|ZFIN ID: ZDB-PUB-990427-9|
Epidermal expression of apolipoprotein E gene during fin and scale development and fin regeneration in zebrafish
Monnot, M.J., Babin, P.J., Poleo, G., Andre, M., Laforest, L., Ballagny, C., and Akimenko, M.A.
|Source:||Developmental dynamics : an official publication of the American Association of Anatomists 214(3): 207-215 (Journal)|
|Registered Authors:||Akimenko, Marie-Andree, Babin, Patrick J., Laforest, Lynda, Poleo, German|
|Keywords:||apolipoprotein E; epidermis; fin; regeneration scale; skin; zebrafish|
|PubMed:||10090147 Full text @ Dev. Dyn.|
Monnot, M.J., Babin, P.J., Poleo, G., Andre, M., Laforest, L., Ballagny, C., and Akimenko, M.A. (1999) Epidermal expression of apolipoprotein E gene during fin and scale development and fin regeneration in zebrafish. Developmental dynamics : an official publication of the American Association of Anatomists. 214(3):207-215.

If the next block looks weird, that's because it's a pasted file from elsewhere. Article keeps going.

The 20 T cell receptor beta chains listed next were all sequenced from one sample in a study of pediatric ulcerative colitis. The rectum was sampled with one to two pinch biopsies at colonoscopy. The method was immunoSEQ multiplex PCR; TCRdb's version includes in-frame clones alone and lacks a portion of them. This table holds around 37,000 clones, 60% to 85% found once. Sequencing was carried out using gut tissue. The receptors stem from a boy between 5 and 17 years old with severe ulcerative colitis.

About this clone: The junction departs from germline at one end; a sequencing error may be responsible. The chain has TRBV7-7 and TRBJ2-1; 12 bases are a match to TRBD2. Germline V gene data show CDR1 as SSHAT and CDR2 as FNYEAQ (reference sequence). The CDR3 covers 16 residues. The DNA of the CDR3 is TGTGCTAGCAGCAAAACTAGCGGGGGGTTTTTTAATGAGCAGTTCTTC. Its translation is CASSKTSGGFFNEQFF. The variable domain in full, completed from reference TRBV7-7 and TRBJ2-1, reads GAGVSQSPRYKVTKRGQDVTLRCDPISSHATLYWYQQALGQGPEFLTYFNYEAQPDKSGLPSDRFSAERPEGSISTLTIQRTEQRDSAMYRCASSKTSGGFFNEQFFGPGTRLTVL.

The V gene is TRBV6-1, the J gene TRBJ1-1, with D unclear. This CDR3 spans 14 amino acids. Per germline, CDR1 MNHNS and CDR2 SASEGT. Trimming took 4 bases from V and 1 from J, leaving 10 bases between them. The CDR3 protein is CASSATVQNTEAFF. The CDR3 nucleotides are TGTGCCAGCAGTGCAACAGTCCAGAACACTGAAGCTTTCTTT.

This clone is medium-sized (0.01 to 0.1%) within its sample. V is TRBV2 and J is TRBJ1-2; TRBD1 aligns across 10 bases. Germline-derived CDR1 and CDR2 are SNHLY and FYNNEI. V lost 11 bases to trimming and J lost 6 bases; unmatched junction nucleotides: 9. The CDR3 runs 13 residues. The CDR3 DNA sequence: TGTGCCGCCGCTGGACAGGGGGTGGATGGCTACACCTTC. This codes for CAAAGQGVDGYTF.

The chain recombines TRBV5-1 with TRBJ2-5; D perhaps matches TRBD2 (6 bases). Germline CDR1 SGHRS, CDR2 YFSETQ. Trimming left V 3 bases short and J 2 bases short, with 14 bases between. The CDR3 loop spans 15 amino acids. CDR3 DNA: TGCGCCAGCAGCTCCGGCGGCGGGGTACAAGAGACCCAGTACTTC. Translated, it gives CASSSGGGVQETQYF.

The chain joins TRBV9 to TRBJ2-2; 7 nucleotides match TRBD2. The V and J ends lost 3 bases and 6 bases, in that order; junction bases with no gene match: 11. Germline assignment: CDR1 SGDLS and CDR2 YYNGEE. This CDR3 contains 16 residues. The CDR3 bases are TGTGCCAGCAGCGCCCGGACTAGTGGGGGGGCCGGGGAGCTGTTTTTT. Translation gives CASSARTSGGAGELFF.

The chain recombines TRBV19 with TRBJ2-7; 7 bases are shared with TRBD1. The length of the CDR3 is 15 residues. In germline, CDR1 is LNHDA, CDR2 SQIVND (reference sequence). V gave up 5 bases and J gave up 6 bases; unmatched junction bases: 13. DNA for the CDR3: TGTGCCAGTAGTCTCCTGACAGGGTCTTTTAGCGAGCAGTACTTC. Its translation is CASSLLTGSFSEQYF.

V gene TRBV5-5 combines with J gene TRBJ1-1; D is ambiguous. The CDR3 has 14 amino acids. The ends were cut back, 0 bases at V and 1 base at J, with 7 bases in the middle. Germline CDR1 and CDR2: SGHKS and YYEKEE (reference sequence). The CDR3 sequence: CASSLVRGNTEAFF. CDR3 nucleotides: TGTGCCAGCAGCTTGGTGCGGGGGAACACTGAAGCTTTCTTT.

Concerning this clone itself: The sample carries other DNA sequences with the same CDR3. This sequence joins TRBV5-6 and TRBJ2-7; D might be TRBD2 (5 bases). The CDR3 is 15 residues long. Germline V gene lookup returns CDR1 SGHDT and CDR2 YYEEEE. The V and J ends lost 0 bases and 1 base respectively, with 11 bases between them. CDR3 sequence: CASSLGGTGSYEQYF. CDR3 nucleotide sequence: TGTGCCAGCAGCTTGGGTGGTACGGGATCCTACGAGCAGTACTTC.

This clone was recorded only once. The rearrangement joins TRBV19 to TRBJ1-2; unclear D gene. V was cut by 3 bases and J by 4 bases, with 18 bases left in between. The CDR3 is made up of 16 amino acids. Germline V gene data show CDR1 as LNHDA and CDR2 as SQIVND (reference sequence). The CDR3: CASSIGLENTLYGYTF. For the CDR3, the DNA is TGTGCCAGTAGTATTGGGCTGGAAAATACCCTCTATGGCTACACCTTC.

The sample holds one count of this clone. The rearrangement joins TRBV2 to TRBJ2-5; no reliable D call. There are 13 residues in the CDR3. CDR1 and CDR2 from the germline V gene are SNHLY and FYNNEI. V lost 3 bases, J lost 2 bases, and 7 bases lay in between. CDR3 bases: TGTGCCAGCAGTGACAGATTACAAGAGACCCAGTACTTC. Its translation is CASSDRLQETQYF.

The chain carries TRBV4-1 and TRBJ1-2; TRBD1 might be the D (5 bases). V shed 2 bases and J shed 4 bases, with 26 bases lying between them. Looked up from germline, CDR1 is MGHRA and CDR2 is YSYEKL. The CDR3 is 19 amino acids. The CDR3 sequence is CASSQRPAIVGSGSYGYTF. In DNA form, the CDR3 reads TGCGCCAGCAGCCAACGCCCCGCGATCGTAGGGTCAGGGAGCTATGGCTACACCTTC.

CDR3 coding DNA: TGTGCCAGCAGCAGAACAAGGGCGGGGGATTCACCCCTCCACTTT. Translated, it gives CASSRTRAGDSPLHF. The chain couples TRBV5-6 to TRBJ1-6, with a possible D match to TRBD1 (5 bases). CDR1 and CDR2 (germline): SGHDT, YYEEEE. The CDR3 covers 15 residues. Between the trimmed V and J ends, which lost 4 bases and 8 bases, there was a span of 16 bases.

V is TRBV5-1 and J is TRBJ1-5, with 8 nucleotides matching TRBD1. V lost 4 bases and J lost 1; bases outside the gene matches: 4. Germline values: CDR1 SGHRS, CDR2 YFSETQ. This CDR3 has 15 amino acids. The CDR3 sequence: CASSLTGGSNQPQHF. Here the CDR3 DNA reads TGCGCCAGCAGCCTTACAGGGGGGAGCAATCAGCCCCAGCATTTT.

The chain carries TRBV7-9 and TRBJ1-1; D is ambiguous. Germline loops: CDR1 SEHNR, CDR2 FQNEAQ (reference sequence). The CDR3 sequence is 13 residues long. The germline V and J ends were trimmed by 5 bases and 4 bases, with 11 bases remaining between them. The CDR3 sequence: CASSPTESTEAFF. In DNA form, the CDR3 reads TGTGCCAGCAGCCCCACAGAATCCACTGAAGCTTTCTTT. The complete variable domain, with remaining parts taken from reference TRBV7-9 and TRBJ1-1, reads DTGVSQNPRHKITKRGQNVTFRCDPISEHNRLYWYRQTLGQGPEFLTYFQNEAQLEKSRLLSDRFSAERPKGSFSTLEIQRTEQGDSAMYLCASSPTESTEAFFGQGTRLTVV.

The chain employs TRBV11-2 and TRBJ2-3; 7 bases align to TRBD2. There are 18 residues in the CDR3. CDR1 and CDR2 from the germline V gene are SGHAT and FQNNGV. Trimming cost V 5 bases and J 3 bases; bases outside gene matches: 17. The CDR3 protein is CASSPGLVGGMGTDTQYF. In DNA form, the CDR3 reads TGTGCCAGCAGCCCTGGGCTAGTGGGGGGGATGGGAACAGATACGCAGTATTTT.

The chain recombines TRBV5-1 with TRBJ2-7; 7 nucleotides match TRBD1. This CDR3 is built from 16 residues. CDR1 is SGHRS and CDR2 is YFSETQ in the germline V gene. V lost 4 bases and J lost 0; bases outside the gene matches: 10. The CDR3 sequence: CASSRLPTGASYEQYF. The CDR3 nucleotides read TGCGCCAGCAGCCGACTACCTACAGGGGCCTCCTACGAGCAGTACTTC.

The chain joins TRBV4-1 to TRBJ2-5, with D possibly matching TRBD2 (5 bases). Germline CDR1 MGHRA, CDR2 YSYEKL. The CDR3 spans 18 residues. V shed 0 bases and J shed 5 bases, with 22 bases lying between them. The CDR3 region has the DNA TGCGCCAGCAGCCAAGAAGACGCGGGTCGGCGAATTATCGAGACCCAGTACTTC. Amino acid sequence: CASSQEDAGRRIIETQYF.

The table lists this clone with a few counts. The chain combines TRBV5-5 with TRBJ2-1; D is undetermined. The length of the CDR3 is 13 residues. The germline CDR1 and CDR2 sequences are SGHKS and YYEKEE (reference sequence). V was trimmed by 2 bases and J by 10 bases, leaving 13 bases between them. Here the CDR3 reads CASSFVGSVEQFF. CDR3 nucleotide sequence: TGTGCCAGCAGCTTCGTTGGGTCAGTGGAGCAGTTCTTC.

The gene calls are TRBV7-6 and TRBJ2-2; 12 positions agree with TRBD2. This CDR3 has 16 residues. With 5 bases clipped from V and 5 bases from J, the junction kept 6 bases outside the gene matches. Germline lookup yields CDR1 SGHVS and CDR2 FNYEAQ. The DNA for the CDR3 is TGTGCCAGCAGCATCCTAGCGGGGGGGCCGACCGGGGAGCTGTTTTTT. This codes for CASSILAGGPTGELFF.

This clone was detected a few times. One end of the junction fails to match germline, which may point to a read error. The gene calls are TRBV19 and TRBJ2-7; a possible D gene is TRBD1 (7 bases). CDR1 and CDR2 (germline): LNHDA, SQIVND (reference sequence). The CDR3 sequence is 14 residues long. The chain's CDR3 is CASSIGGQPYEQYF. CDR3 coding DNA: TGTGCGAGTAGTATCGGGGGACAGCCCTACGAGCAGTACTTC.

ABSTRACTApolipoprotein E (apoE) plays an important role in systemic and local lipid homeostasis. We have examined the expression of apoE during morphogenesis and regeneration of paired and unpaired fins and during scale development in zebrafish (Danio rerio). In situ hybridization analysis revealed that, during embryogenesis, apoE is expressed in the epithelial cells of the median fin fold and of the pectoral fin buds. ApoE remains expressed in the elongating fin folds throughout development of the fins. During the larval to juvenile transition, apoE transcripts were present in the distal, interray and lateral epidermis of developing fins. Furthermore, as scale buds started to form, apoE was expressed in large scale domains which later, became restricted to the external posterior epidermal part of scales. A low level of transcripts could be observed at later developmental stages at these locations probably because fins and scales continue to grow throughout the animal's life. During regeneration of both pectoral and caudal fins, a marked increase in apoE expression is observed as early as 12 hours after amputation in the wound epidermis. High levels of apoE transcripts are then localized primarily in the basal cell layer of the apical epidermis. The levels of apoE expression were maximum between the second to fourth days and then progressively declined to basal level by day 14. ApoE transcripts were also observed in putative macrophages infiltrated in the mesenchymal compartment of regenerating fins a few hours after amputation. In conclusion, apoE is highly expressed in the epidermis of developing fins and scales and during fin regeneration while no expression can be detected in the skin of the trunk. ApoE may play a specific role in fin and scale differentiation at sites where important epidermo-dermal interactions occur for the elaboration of the dermal skeleton and/or for lipid uptake and redistribution within these rapidly growing structures.